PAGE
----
22 September 2022: Textbook Updates

We have posted updates of the following topics:

Bone & joints > Arthritis > Gout and gouty arthritis
by Sahar Suleman, M.B.B.S., Madiha Bilal Qureshi, M.B.B.S., Nasir Ud Din, M.B.B.S.
Topic summary: Gout is a metabolic disorder that affects joints, bones, skin and soft tissues; associated with hyperuricemia, which causes saturation of monosodium urate and eventual formation of crystals within tissue. Crystal induced inflammation leads to acute, severe, self limiting joint pain. More common in men than women (4:1). Presents in 3 ways: acute gout, tophaceous gout and chronic arthropathy. Maori and Pacific ethnicity is recognized as a prognostic factor for more severe outcomes in gout. Long term treatment: urate lowering therapies include xanthine oxidase inhibitors (e.g., allopurinol or febuxostat), uricosuric drugs (e.g., probenecid) or uricase agents (e.g., pegloticase).

Colon > Noninfectious colitis > Mastocytic enterocolitis
by M.J. Fernández-Aceñero, M.D., Ph.D.
Topic summary: Rare condition, described in 2006, occurring in cases of chronic intractable diarrhea; not intended as a specific diagnosis. Chronic diarrhea is a frequent health problem, affecting 5 – 10% of the adult population. Normal endoscopy; increase in the number of mast cells (immunological cells derived from a CD34+ progenitor in the bone marrow) in the gastrointestinal biopsies with sheet and nest formation. Can also be associated with abdominal pain or bloating. Treatment: antihistamines (H1 and H2); mast cell stabilizers, including cromolyn; steroids; inhibitors of mast cell mediators, inhibitors of tryptase and chymase; leukotriene antagonists; kinase inhibitor.

Kidney tumor > Adult renal cell carcinoma – rare > Tubulocystic
by Daniel Anderson, M.D., M.B.A., Maria Tretiakova, M.D., Ph.D.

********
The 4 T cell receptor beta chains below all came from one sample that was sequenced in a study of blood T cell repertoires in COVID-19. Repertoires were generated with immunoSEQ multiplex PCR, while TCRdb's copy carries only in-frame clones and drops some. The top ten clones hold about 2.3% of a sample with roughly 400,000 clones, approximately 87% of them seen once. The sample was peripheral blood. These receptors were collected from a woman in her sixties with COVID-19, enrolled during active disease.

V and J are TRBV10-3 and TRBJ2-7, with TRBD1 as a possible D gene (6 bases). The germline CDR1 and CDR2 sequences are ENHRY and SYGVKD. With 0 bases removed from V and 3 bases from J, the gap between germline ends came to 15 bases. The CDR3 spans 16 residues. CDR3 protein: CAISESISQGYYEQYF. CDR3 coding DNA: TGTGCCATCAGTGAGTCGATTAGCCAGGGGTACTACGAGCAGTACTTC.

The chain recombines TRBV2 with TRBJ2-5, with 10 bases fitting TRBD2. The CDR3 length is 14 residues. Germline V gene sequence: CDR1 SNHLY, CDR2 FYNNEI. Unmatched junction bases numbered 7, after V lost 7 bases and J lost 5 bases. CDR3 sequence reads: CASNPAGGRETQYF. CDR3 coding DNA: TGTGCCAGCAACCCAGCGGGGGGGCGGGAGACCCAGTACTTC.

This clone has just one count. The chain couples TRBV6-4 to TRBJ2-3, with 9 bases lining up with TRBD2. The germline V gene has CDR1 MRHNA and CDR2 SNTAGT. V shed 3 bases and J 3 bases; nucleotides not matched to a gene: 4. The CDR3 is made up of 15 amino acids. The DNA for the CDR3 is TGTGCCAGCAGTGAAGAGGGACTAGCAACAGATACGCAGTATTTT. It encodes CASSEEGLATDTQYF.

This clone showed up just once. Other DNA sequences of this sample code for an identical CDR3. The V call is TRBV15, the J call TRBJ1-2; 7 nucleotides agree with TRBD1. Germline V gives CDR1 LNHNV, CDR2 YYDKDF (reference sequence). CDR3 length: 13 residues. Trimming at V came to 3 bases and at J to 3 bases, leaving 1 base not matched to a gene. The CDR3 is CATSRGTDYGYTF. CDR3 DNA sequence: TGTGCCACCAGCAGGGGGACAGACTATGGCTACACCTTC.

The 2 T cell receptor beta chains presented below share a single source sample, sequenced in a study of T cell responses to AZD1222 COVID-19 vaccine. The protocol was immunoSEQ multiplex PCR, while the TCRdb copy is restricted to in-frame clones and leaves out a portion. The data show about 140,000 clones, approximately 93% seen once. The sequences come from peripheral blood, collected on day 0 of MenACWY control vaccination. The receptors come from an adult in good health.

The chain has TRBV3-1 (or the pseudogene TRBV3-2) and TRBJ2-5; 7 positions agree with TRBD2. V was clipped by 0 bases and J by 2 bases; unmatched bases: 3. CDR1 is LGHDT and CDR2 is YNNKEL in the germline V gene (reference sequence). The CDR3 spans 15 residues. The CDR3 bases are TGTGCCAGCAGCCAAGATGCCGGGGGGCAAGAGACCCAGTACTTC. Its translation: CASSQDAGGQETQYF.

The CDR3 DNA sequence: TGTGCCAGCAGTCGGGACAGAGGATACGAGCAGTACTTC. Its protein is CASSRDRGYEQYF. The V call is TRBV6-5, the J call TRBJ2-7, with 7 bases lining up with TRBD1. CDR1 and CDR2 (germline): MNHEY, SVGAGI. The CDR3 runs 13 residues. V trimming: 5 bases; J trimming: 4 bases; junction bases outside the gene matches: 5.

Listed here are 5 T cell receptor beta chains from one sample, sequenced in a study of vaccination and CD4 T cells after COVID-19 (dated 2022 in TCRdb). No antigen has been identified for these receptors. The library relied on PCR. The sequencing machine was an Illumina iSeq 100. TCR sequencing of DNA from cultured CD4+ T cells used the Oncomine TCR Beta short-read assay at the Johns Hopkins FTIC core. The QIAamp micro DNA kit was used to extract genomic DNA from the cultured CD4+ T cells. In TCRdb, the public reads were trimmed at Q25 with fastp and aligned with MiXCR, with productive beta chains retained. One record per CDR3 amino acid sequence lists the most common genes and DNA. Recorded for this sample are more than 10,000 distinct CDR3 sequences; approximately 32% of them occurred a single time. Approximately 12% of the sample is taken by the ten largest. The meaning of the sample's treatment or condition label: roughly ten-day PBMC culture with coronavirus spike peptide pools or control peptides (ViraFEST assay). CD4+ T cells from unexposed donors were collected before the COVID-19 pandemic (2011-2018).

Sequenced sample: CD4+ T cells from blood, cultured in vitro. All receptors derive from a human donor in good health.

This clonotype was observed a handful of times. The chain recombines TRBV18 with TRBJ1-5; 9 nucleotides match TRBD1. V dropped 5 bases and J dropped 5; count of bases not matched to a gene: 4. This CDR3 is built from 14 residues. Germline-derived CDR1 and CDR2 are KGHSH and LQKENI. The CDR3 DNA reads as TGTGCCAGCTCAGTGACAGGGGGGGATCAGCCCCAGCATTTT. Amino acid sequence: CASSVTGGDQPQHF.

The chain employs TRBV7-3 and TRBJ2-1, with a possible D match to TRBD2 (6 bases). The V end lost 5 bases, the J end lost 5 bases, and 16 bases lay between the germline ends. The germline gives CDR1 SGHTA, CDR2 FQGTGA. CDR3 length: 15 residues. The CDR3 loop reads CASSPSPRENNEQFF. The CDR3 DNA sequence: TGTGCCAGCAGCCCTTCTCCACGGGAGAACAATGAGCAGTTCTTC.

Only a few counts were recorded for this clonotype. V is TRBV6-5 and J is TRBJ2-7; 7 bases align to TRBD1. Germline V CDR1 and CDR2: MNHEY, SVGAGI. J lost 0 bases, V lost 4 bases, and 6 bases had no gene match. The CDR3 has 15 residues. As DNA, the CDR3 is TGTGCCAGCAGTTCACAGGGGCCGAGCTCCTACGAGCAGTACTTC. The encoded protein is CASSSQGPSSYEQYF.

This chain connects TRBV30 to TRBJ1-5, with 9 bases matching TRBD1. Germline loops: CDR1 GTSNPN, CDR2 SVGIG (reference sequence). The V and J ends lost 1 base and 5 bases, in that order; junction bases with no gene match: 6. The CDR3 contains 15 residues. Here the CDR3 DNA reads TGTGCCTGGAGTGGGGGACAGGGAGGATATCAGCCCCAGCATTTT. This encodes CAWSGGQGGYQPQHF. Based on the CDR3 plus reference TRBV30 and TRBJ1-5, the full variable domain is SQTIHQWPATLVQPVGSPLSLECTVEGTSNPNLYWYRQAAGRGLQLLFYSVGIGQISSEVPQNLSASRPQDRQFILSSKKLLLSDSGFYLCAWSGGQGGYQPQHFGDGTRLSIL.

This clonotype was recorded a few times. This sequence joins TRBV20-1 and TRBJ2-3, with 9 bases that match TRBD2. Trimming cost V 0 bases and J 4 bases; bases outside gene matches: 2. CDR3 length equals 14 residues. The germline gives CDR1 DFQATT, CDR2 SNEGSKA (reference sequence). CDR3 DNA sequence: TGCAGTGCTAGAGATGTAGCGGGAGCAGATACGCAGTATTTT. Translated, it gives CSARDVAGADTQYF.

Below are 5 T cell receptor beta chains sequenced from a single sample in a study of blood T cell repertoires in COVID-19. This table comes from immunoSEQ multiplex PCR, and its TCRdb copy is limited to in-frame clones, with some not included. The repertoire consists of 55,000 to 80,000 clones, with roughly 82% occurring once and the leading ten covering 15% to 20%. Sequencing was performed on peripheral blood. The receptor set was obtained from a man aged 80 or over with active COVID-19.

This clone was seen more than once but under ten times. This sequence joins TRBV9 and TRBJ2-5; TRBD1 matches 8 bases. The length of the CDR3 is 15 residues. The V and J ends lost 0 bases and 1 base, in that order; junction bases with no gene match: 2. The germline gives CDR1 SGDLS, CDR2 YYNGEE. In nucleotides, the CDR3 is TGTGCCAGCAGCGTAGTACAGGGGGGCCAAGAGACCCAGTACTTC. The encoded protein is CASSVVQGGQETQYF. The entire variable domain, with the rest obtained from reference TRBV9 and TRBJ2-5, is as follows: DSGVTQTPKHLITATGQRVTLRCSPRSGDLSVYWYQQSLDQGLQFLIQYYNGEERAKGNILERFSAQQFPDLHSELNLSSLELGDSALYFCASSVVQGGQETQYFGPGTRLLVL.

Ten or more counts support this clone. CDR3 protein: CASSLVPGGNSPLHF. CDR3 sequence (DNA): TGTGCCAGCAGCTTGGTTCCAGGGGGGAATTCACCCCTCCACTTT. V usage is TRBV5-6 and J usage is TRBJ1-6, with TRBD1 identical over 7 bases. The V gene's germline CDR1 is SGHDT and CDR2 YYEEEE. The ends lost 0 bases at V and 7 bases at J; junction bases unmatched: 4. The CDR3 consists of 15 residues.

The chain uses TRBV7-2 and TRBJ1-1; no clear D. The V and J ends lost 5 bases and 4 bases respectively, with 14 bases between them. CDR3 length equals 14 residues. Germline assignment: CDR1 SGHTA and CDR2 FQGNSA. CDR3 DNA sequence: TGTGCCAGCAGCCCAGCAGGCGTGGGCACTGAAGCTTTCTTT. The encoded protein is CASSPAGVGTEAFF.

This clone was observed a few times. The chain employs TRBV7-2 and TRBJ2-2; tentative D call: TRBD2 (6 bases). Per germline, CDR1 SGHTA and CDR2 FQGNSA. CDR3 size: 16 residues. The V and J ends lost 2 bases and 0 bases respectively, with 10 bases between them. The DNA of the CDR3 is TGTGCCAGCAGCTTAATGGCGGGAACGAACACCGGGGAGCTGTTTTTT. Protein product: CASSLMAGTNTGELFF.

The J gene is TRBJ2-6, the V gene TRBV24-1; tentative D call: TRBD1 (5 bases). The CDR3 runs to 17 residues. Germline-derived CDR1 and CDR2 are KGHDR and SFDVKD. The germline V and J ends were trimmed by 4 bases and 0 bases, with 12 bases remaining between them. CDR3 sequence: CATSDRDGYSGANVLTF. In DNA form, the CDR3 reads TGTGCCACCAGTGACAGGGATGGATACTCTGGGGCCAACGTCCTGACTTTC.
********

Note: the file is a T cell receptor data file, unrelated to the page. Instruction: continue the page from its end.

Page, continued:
Topic summary: Renal epithelial neoplasm composed exclusively of tubules and cysts lined by a single layer of cells with prominent nucleoli (equivalent to ISUP / WHO grade 3) and abundant eosinophilic cytoplasm. Well circumscribed tumor with spongy bubble wrap appearance. Rare (< 1% of renal tumors); mean age: 58.4 years (range: 30 – 74 years). Often an incidental finding. Diagnosis is made on gross and H&E with attention paid to strict criteria of tubular and cystic growth. Relatively indolent with < 10% cases showing disease progression, local recurrence or metastasis to bone, liver and lymph nodes. Treatment: radical or partial nephrectomy depending on tumor size and location in the kidney.

Testis & paratestis > Collecting duct and rete testis tumors > Adenocarcinoma of collecting ducts and rete testis
by Burak Tekin, M.D., Rafael E. Jimenez, M.D.
Topic summary: Rare malignant neoplasm originating from the epithelium of rete testis and associated with an aggressive clinical behavior. Diagnosis of exclusion, with the differential diagnosis including mesothelioma, metastatic adenocarcinoma and germ cell tumors, among other entities. Extremely rare, with fewer than 100 cases reported in the literature. Predictors associated with a favorable outcome: Tumor size < 5 cm, tumors confined to the testis.Treatment: options for primary rete testis adenocarcinoma are not standardized; consists of radical orchiectomy with or without retroperitoneal lymph node dissection, in combination with adjuvant chemotherapy or radiotherapy.

Transfusion medicine > Transfusion reactions & complications > Red blood cell alloimmunization
by Sara Bakhtary, M.D.
Topic summary: Red blood cell (RBC) alloimmunization is the formation of antibodies to non-self RBC antigens (excluding naturally occurring anti-A and anti-B); only occurs after exposure through transfusion, pregnancy or transplantation. RBC alloimmunization can result in acute hemolytic or, more commonly, delayed hemolytic transfusion reactions, which can be life threatening. Higher rates of RBC alloimmunization occurs in patients with sickle cell disease (19 – 43%), thalassemia major (5 – 45%) and myelodysplastic syndromes (15%). There is no specific treatment for RBC alloimmunization; if a patient has an identified RBC alloantibody or multiple alloantibodies, an RBC unit negative for the implicated antigen(s) should be selected for transfusion.

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